Marsh confident of returning to Australian side

Shaun Marsh remains hopeful of playing in Friday's must-win one-day international clash against South Africa after flying to Adelaide on Tuesday.

Marsh was a late withdrawal from Sunday's six-wicket loss in Perth, having undergone surgery to remove an abscess from his buttock.

Tasmanian batsman Ben McDermott has been drafted into the squad as cover for Marsh but the silky West Australian remains hopeful of rejoining the side.

"I am confident. I will have a bit of a run around (on Wednesday). Hopefully, I can bring my experience out there on Friday," Marsh said.

The state of flux in which Australia's batting order finds itself had helped McDermott, the 23-year-old son of former fast-bowling great Craig, earn a call-up.

Ben McDermott has been called up as cover for Shaun Marsh.

Ben McDermott has been called up as cover for Shaun Marsh.Credit:AAP

Marsh, averaging 39.7 in 58 one-day internationals with five centuries, had been slated to bat at No.3 in front of his home crowd on Sunday but his absence meant D'Arcy Short, perhaps more suited as an opener, filled the vacancy. Short was dismissed for a duck.

McDermott, a power hitter, enjoyed a call-up into Australia's Twenty20 squad for last month's series against Pakistan but failed to deliver the big innings he had craved, finishing with scores of 10 not out (against the United Arab Emirates), and 0, 3, and 21 against Pakistan.

National selector Trevor Hohns said Marsh would have as much time as possible to prove his fitness for game two against the Proteas.

"Part of the decision to include Ben is to ensure we have appropriate coverage should Shaun Marsh fail to recover in time for Friday’s second ODI," he said.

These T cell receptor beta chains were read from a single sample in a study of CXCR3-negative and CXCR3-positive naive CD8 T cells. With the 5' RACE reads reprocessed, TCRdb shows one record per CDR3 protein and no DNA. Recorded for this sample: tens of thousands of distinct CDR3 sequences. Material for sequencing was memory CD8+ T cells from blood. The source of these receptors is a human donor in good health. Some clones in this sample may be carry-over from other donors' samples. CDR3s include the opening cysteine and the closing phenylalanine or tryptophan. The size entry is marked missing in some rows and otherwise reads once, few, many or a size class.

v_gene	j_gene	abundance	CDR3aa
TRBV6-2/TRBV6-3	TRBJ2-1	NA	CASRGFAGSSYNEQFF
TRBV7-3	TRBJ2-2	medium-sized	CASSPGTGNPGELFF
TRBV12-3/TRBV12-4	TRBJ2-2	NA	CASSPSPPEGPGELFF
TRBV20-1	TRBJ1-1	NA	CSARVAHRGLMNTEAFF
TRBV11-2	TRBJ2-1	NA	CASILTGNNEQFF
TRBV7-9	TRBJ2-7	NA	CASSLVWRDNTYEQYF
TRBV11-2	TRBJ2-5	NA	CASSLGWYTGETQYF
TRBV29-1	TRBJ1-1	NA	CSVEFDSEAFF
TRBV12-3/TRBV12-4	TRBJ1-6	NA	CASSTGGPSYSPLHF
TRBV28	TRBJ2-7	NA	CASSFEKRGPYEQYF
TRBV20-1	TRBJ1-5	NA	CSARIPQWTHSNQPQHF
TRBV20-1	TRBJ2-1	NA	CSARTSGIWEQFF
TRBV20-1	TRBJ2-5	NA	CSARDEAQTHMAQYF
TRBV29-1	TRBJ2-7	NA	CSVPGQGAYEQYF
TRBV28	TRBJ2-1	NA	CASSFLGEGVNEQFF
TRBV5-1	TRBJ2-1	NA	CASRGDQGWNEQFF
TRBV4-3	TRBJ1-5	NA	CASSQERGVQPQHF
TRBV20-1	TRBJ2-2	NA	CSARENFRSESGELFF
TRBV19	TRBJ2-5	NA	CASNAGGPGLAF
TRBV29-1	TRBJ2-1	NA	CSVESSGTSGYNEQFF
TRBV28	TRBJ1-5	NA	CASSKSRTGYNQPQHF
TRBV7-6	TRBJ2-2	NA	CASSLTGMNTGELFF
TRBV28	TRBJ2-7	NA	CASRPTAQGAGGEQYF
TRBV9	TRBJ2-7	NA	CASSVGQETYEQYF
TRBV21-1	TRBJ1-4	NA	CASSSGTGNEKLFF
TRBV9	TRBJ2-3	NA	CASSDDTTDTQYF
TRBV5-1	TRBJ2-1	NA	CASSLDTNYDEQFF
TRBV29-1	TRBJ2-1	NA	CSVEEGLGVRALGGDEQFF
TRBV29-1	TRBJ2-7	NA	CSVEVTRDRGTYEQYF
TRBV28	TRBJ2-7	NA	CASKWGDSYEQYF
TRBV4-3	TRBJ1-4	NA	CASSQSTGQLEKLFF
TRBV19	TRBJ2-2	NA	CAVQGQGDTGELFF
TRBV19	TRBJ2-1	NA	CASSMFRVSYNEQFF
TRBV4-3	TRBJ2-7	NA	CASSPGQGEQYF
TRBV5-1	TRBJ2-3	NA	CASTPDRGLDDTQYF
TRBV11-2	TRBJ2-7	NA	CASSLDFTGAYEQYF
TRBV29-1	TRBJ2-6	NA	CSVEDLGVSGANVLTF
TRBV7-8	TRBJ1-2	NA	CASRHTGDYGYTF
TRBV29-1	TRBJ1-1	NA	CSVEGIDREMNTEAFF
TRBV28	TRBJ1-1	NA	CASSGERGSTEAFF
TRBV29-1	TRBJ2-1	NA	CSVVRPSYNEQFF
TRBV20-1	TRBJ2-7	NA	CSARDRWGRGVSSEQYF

"We will continue to monitor Shaun’s progress and give him every opportunity to prove his fitness ahead of the match."

If McDermott plays against the Proteas, he could slip into the No.3 spot although the Australians have other options. He would also be the 26th player used in Australia's past 11 matches, reinforcing the tale of woe the team is mired in ahead of next year's World Cup.

McDermott is Brisbane born but has made his name in Tasmania. He enjoyed a superb one-day domestic series this summer, thumping two centuries and two half-centuries in making 427 runs at 71.16, behind only Chris Lynn for runs scored. His intentions this summer have been clear, having shed nine kilograms while enjoying a stint of county cricket in England and the Global T20 in Canada.

Where McDermott must improve is in first-class cricket, for he averages a modest 28.35 in 19 matches with only the one century. However, those close to him believe has the technique and temperament to forge a strong first-class career and be in contention for a Test call-up.

The Australians have much to think about heading into Adelaide, having lost seven-straight one-day internationals for the first time in history and 10 of 11 this year.

They have slipped to sixth in the one-day international world rankings and have shown an increasing propensity to be unable to complete their 50 overs when batting first.

Their batting troubles were shown in that they managed only 19 runs in the first powerplay in Perth – their lowest return at home when batting first – before being dismissed in 38.1 overs.

Mark Waugh, the former one-day international batting star, said the Australians had to show greater inner resolve.

"You can talk about it as much as you like, you can have team meetings, you can look at strategies but, at the end of the day, it's up to each individual player," he said.

"When you get out into the middle, no one can help you. It's all about you, isn't it? As a player, you just have to go over how you got out or you have been getting out, your approach to your batting – there is no easy fix. But, at the end of the day, it's up to the individual."

Coach Justin Langer also needs his middle-order men to take a stand, for Glenn Maxwell and Marcus Stoinis fell to poor shots at a time when they had the opportunity to rescue their side.

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